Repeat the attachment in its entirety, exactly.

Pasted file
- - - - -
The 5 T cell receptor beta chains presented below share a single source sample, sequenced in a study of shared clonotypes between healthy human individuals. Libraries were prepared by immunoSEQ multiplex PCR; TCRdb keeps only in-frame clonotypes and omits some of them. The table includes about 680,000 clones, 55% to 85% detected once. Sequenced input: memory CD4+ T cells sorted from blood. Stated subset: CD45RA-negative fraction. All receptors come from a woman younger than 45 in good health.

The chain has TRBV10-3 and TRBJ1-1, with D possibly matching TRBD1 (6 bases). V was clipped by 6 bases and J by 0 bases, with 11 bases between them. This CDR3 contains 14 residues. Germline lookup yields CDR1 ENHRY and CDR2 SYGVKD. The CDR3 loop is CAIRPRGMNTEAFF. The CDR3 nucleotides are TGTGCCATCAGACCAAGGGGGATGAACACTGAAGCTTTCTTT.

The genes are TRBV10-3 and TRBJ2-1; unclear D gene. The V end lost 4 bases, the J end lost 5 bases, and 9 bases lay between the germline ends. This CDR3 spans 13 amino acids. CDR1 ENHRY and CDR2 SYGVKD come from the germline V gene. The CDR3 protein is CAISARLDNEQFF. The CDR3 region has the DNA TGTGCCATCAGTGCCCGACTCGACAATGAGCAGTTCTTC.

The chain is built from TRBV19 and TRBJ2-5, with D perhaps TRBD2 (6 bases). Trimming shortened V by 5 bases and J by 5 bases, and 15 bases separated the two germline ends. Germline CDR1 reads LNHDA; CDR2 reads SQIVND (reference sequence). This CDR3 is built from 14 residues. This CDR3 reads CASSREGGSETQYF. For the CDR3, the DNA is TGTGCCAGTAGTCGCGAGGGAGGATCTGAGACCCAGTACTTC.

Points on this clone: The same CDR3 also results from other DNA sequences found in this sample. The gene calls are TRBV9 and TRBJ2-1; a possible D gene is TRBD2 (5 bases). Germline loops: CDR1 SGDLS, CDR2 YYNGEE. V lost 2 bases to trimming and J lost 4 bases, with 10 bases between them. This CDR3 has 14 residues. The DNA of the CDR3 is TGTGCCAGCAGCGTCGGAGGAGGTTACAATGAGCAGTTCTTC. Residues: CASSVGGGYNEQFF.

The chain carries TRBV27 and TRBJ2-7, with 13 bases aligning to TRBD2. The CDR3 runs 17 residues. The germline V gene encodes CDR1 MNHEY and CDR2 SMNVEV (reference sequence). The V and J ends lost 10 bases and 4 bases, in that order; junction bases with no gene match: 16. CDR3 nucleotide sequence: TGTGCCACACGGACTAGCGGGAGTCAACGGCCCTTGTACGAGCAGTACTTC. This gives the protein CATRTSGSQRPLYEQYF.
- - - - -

The 5 T cell receptor beta chains presented below share a single source sample, sequenced in a study of shared clonotypes between healthy human individuals. Libraries were prepared by immunoSEQ multiplex PCR; TCRdb keeps only in-frame clonotypes and omits some of them. The table includes about 680,000 clones, 55% to 85% detected once. Sequenced input: memory CD4+ T cells sorted from blood. Stated subset: CD45RA-negative fraction. All receptors come from a woman younger than 45 in good health.

The chain has TRBV10-3 and TRBJ1-1, with D possibly matching TRBD1 (6 bases). V was clipped by 6 bases and J by 0 bases, with 11 bases between them. This CDR3 contains 14 residues. Germline lookup yields CDR1 ENHRY and CDR2 SYGVKD. The CDR3 loop is CAIRPRGMNTEAFF. The CDR3 nucleotides are TGTGCCATCAGACCAAGGGGGATGAACACTGAAGCTTTCTTT.

The genes are TRBV10-3 and TRBJ2-1; unclear D gene. The V end lost 4 bases, the J end lost 5 bases, and 9 bases lay between the germline ends. This CDR3 spans 13 amino acids. CDR1 ENHRY and CDR2 SYGVKD come from the germline V gene. The CDR3 protein is CAISARLDNEQFF. The CDR3 region has the DNA TGTGCCATCAGTGCCCGACTCGACAATGAGCAGTTCTTC.

The chain is built from TRBV19 and TRBJ2-5, with D perhaps TRBD2 (6 bases). Trimming shortened V by 5 bases and J by 5 bases, and 15 bases separated the two germline ends. Germline CDR1 reads LNHDA; CDR2 reads SQIVND (reference sequence). This CDR3 is built from 14 residues. This CDR3 reads CASSREGGSETQYF. For the CDR3, the DNA is TGTGCCAGTAGTCGCGAGGGAGGATCTGAGACCCAGTACTTC.

Points on this clone: The same CDR3 also results from other DNA sequences found in this sample. The gene calls are TRBV9 and TRBJ2-1; a possible D gene is TRBD2 (5 bases). Germline loops: CDR1 SGDLS, CDR2 YYNGEE. V lost 2 bases to trimming and J lost 4 bases, with 10 bases between them. This CDR3 has 14 residues. The DNA of the CDR3 is TGTGCCAGCAGCGTCGGAGGAGGTTACAATGAGCAGTTCTTC. Residues: CASSVGGGYNEQFF.

The chain carries TRBV27 and TRBJ2-7, with 13 bases aligning to TRBD2. The CDR3 runs 17 residues. The germline V gene encodes CDR1 MNHEY and CDR2 SMNVEV (reference sequence). The V and J ends lost 10 bases and 4 bases, in that order; junction bases with no gene match: 16. CDR3 nucleotide sequence: TGTGCCACACGGACTAGCGGGAGTCAACGGCCCTTGTACGAGCAGTACTTC. This gives the protein CATRTSGSQRPLYEQYF.